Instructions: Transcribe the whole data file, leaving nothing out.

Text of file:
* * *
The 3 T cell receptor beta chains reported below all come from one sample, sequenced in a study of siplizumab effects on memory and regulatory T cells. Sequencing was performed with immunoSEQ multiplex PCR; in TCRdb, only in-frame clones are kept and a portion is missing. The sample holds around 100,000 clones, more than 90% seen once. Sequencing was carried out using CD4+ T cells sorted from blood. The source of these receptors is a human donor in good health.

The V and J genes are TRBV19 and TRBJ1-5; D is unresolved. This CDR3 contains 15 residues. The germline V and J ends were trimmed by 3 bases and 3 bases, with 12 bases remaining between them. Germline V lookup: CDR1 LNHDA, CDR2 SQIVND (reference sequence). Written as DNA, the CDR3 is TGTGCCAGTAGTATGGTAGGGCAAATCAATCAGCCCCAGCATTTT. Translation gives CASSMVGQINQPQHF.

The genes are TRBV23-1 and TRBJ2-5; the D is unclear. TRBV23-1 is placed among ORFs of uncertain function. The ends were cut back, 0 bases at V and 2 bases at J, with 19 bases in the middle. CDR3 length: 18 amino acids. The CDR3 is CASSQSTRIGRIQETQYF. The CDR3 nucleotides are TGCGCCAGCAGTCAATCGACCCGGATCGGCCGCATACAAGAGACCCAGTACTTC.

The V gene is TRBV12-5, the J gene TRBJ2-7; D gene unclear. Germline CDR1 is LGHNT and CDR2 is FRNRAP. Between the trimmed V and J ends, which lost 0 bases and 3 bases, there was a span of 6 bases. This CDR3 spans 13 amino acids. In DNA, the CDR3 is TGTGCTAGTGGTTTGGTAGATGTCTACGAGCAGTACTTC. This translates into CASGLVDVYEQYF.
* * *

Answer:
The 3 T cell receptor beta chains reported below all come from one sample, sequenced in a study of siplizumab effects on memory and regulatory T cells. Sequencing was performed with immunoSEQ multiplex PCR; in TCRdb, only in-frame clones are kept and a portion is missing. The sample holds around 100,000 clones, more than 90% seen once. Sequencing was carried out using CD4+ T cells sorted from blood. The source of these receptors is a human donor in good health.

The V and J genes are TRBV19 and TRBJ1-5; D is unresolved. This CDR3 contains 15 residues. The germline V and J ends were trimmed by 3 bases and 3 bases, with 12 bases remaining between them. Germline V lookup: CDR1 LNHDA, CDR2 SQIVND (reference sequence). Written as DNA, the CDR3 is TGTGCCAGTAGTATGGTAGGGCAAATCAATCAGCCCCAGCATTTT. Translation gives CASSMVGQINQPQHF.

The genes are TRBV23-1 and TRBJ2-5; the D is unclear. TRBV23-1 is placed among ORFs of uncertain function. The ends were cut back, 0 bases at V and 2 bases at J, with 19 bases in the middle. CDR3 length: 18 amino acids. The CDR3 is CASSQSTRIGRIQETQYF. The CDR3 nucleotides are TGCGCCAGCAGTCAATCGACCCGGATCGGCCGCATACAAGAGACCCAGTACTTC.

The V gene is TRBV12-5, the J gene TRBJ2-7; D gene unclear. Germline CDR1 is LGHNT and CDR2 is FRNRAP. Between the trimmed V and J ends, which lost 0 bases and 3 bases, there was a span of 6 bases. This CDR3 spans 13 amino acids. In DNA, the CDR3 is TGTGCTAGTGGTTTGGTAGATGTCTACGAGCAGTACTTC. This translates into CASGLVDVYEQYF.